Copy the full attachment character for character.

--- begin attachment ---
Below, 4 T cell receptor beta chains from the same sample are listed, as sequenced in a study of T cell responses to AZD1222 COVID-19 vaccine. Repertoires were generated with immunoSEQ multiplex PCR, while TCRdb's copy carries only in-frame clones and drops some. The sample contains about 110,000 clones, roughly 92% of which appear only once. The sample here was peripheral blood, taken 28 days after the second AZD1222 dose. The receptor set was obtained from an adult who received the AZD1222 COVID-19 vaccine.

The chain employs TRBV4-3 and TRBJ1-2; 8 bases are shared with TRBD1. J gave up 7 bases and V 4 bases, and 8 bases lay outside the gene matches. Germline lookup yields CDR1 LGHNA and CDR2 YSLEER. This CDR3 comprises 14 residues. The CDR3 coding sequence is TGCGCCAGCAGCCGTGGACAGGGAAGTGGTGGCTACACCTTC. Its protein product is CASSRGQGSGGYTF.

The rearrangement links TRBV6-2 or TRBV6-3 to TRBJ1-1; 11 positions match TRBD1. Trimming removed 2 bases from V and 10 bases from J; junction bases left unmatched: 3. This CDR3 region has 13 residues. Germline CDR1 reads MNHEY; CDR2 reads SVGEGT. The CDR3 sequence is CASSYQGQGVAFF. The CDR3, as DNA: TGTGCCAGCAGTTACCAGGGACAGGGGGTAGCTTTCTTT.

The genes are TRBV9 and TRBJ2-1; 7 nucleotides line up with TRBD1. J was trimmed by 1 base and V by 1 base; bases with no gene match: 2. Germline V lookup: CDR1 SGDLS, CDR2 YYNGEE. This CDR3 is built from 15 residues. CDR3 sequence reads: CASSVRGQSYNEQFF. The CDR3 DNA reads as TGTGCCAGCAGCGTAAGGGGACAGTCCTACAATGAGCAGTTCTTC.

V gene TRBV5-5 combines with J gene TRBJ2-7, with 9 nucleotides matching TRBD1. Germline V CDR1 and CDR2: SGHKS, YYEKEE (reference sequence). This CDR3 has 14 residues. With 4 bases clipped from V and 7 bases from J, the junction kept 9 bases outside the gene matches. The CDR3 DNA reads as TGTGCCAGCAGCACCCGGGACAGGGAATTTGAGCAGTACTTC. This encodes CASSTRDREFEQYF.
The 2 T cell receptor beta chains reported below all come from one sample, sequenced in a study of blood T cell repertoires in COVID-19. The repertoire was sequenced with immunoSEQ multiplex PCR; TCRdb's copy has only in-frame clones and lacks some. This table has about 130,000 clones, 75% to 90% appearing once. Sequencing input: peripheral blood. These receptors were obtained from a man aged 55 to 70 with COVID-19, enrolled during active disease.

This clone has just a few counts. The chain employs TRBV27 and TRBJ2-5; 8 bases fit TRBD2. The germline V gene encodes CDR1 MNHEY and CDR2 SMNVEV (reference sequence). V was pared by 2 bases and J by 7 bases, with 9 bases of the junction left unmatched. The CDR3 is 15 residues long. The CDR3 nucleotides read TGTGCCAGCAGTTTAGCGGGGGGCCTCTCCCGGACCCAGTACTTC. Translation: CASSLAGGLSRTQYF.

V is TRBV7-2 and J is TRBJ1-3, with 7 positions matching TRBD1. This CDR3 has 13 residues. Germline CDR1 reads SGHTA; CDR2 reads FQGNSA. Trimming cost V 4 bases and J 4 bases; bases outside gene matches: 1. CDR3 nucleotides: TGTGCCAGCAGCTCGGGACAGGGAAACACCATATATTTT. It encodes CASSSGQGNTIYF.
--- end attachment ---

Below, 4 T cell receptor beta chains from the same sample are listed, as sequenced in a study of T cell responses to AZD1222 COVID-19 vaccine. Repertoires were generated with immunoSEQ multiplex PCR, while TCRdb's copy carries only in-frame clones and drops some. The sample contains about 110,000 clones, roughly 92% of which appear only once. The sample here was peripheral blood, taken 28 days after the second AZD1222 dose. The receptor set was obtained from an adult who received the AZD1222 COVID-19 vaccine.

The chain employs TRBV4-3 and TRBJ1-2; 8 bases are shared with TRBD1. J gave up 7 bases and V 4 bases, and 8 bases lay outside the gene matches. Germline lookup yields CDR1 LGHNA and CDR2 YSLEER. This CDR3 comprises 14 residues. The CDR3 coding sequence is TGCGCCAGCAGCCGTGGACAGGGAAGTGGTGGCTACACCTTC. Its protein product is CASSRGQGSGGYTF.

The rearrangement links TRBV6-2 or TRBV6-3 to TRBJ1-1; 11 positions match TRBD1. Trimming removed 2 bases from V and 10 bases from J; junction bases left unmatched: 3. This CDR3 region has 13 residues. Germline CDR1 reads MNHEY; CDR2 reads SVGEGT. The CDR3 sequence is CASSYQGQGVAFF. The CDR3, as DNA: TGTGCCAGCAGTTACCAGGGACAGGGGGTAGCTTTCTTT.

The genes are TRBV9 and TRBJ2-1; 7 nucleotides line up with TRBD1. J was trimmed by 1 base and V by 1 base; bases with no gene match: 2. Germline V lookup: CDR1 SGDLS, CDR2 YYNGEE. This CDR3 is built from 15 residues. CDR3 sequence reads: CASSVRGQSYNEQFF. The CDR3 DNA reads as TGTGCCAGCAGCGTAAGGGGACAGTCCTACAATGAGCAGTTCTTC.

V gene TRBV5-5 combines with J gene TRBJ2-7, with 9 nucleotides matching TRBD1. Germline V CDR1 and CDR2: SGHKS, YYEKEE (reference sequence). This CDR3 has 14 residues. With 4 bases clipped from V and 7 bases from J, the junction kept 9 bases outside the gene matches. The CDR3 DNA reads as TGTGCCAGCAGCACCCGGGACAGGGAATTTGAGCAGTACTTC. This encodes CASSTRDREFEQYF.
The 2 T cell receptor beta chains reported below all come from one sample, sequenced in a study of blood T cell repertoires in COVID-19. The repertoire was sequenced with immunoSEQ multiplex PCR; TCRdb's copy has only in-frame clones and lacks some. This table has about 130,000 clones, 75% to 90% appearing once. Sequencing input: peripheral blood. These receptors were obtained from a man aged 55 to 70 with COVID-19, enrolled during active disease.

This clone has just a few counts. The chain employs TRBV27 and TRBJ2-5; 8 bases fit TRBD2. The germline V gene encodes CDR1 MNHEY and CDR2 SMNVEV (reference sequence). V was pared by 2 bases and J by 7 bases, with 9 bases of the junction left unmatched. The CDR3 is 15 residues long. The CDR3 nucleotides read TGTGCCAGCAGTTTAGCGGGGGGCCTCTCCCGGACCCAGTACTTC. Translation: CASSLAGGLSRTQYF.

V is TRBV7-2 and J is TRBJ1-3, with 7 positions matching TRBD1. This CDR3 has 13 residues. Germline CDR1 reads SGHTA; CDR2 reads FQGNSA. Trimming cost V 4 bases and J 4 bases; bases outside gene matches: 1. CDR3 nucleotides: TGTGCCAGCAGCTCGGGACAGGGAAACACCATATATTTT. It encodes CASSSGQGNTIYF.